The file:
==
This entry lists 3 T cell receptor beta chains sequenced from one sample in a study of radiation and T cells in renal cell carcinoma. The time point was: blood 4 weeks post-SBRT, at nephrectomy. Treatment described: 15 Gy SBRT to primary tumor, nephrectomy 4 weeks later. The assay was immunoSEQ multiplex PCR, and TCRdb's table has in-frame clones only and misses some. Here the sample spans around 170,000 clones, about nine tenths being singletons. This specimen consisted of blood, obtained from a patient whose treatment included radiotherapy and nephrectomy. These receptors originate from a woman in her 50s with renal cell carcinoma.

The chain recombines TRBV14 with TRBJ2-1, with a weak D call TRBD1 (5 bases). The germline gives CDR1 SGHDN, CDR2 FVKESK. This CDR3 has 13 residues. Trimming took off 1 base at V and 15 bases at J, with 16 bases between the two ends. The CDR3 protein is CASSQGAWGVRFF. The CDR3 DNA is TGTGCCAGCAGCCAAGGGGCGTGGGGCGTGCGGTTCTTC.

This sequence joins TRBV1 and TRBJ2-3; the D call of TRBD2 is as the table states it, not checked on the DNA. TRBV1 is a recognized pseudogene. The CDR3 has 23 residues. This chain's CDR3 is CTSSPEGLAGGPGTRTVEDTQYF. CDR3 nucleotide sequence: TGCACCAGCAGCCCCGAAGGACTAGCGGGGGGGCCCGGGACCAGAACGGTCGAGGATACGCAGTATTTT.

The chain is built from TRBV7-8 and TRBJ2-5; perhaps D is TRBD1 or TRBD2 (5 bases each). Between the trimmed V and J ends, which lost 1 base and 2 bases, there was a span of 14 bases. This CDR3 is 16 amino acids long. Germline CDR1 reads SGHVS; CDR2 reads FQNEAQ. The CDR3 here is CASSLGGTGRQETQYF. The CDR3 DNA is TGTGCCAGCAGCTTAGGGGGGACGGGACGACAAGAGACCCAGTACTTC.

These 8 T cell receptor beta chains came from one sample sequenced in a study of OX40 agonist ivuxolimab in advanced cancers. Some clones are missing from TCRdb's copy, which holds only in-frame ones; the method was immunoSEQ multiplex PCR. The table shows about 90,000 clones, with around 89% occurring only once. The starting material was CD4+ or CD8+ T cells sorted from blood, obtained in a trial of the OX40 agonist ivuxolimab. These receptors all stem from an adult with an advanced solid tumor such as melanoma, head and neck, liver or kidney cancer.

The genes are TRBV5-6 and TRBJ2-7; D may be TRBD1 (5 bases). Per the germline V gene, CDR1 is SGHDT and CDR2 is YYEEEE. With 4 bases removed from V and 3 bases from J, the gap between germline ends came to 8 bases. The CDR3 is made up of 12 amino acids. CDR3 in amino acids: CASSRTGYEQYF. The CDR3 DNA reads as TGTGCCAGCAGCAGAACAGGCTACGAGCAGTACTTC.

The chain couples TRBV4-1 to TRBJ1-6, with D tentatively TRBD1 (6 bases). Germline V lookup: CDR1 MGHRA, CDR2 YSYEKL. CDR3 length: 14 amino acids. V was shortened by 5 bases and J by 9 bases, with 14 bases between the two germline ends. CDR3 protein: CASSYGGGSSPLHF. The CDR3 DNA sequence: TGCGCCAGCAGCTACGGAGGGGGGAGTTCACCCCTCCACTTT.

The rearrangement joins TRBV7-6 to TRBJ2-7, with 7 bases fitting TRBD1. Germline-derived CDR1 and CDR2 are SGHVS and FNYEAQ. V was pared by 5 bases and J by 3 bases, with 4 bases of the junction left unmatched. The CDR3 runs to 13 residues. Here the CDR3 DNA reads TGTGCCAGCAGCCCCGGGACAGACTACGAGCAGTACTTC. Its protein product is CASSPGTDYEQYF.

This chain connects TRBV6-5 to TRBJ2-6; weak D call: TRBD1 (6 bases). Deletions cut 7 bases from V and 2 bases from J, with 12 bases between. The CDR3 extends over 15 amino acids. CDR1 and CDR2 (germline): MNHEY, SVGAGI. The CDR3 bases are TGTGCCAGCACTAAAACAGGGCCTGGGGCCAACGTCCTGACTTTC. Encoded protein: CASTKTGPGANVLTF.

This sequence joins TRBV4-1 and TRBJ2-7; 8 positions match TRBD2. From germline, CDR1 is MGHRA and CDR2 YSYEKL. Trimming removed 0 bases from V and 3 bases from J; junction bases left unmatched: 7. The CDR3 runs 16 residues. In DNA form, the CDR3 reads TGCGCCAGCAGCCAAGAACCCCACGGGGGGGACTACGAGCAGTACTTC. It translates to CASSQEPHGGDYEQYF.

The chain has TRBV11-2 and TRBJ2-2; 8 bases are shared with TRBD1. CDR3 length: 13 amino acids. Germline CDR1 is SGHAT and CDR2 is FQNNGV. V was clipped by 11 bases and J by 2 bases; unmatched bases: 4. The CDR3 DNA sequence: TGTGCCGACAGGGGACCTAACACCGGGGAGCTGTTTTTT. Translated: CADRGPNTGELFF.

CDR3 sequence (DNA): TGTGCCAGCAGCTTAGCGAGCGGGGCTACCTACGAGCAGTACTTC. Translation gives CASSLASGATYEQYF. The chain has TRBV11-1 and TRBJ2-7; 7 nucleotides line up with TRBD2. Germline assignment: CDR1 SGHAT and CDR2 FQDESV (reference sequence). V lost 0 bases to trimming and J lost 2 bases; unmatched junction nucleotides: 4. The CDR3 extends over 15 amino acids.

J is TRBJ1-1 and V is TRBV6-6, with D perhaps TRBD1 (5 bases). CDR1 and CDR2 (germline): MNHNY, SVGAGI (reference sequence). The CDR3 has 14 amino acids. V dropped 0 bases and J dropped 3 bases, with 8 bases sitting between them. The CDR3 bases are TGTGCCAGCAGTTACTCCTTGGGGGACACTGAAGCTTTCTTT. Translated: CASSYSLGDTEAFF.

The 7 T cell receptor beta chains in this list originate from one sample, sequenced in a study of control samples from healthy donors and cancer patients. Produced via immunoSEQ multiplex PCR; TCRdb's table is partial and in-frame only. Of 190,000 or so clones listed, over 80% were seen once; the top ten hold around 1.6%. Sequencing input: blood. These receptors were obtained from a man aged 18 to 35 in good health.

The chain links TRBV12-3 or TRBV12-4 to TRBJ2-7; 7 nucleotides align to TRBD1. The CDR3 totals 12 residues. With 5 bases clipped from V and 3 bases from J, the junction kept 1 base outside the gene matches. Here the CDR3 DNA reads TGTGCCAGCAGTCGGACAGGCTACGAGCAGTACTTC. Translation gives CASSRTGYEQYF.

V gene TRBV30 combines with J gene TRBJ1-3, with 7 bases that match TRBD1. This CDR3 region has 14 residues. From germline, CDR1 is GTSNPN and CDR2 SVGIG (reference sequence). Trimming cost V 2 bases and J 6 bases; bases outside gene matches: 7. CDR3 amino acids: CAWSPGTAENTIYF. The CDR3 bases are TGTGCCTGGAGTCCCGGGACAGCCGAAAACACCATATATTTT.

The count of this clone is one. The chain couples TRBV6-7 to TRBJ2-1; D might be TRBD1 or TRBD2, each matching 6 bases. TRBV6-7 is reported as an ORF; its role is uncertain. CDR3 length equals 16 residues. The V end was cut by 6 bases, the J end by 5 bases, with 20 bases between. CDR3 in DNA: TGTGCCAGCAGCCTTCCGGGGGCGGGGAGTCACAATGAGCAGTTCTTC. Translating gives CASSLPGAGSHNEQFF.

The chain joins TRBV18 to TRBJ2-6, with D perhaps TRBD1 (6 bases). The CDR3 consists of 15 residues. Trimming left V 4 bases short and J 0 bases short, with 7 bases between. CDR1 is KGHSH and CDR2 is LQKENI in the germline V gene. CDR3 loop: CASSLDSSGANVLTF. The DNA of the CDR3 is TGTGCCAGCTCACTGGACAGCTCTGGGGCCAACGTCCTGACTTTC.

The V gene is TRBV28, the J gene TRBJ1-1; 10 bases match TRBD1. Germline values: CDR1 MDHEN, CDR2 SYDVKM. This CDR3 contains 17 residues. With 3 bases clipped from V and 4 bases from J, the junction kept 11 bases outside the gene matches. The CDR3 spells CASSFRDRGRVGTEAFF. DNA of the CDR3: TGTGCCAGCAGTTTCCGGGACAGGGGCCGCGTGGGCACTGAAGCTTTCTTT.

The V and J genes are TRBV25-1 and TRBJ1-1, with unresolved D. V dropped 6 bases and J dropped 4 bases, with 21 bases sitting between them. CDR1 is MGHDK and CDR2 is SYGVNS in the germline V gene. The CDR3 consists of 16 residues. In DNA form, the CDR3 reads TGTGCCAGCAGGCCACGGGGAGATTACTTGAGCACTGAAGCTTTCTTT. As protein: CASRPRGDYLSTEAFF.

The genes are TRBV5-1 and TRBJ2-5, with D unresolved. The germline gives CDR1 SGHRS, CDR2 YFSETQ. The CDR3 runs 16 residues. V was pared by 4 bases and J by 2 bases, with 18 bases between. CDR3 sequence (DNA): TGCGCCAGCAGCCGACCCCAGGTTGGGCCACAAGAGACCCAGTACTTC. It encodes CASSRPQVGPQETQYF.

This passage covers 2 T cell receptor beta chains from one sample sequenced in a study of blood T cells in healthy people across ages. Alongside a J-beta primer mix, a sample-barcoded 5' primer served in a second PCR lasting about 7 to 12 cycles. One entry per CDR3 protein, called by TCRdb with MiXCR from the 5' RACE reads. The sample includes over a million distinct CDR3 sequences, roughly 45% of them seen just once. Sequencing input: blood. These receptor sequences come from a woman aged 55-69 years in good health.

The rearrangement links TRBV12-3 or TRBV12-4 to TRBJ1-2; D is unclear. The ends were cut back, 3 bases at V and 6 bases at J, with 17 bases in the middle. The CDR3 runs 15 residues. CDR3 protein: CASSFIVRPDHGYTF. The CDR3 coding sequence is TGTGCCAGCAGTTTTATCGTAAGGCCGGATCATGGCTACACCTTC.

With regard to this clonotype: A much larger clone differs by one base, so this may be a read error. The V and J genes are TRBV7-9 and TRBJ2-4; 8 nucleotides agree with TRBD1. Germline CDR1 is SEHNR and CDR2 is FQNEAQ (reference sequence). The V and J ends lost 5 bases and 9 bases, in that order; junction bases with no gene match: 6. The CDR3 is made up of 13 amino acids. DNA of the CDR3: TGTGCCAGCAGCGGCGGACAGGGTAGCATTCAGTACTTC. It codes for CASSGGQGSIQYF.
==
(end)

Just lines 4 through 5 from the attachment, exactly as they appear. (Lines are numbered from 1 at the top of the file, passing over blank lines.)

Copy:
The chain is built from TRBV7-8 and TRBJ2-5; perhaps D is TRBD1 or TRBD2 (5 bases each). Between the trimmed V and J ends, which lost 1 base and 2 bases, there was a span of 14 bases. This CDR3 is 16 amino acids long. Germline CDR1 reads SGHVS; CDR2 reads FQNEAQ. The CDR3 here is CASSLGGTGRQETQYF. The CDR3 DNA is TGTGCCAGCAGCTTAGGGGGGACGGGACGACAAGAGACCCAGTACTTC.

These 8 T cell receptor beta chains came from one sample sequenced in a study of OX40 agonist ivuxolimab in advanced cancers. Some clones are missing from TCRdb's copy, which holds only in-frame ones; the method was immunoSEQ multiplex PCR. The table shows about 90,000 clones, with around 89% occurring only once. The starting material was CD4+ or CD8+ T cells sorted from blood, obtained in a trial of the OX40 agonist ivuxolimab. These receptors all stem from an adult with an advanced solid tumor such as melanoma, head and neck, liver or kidney cancer.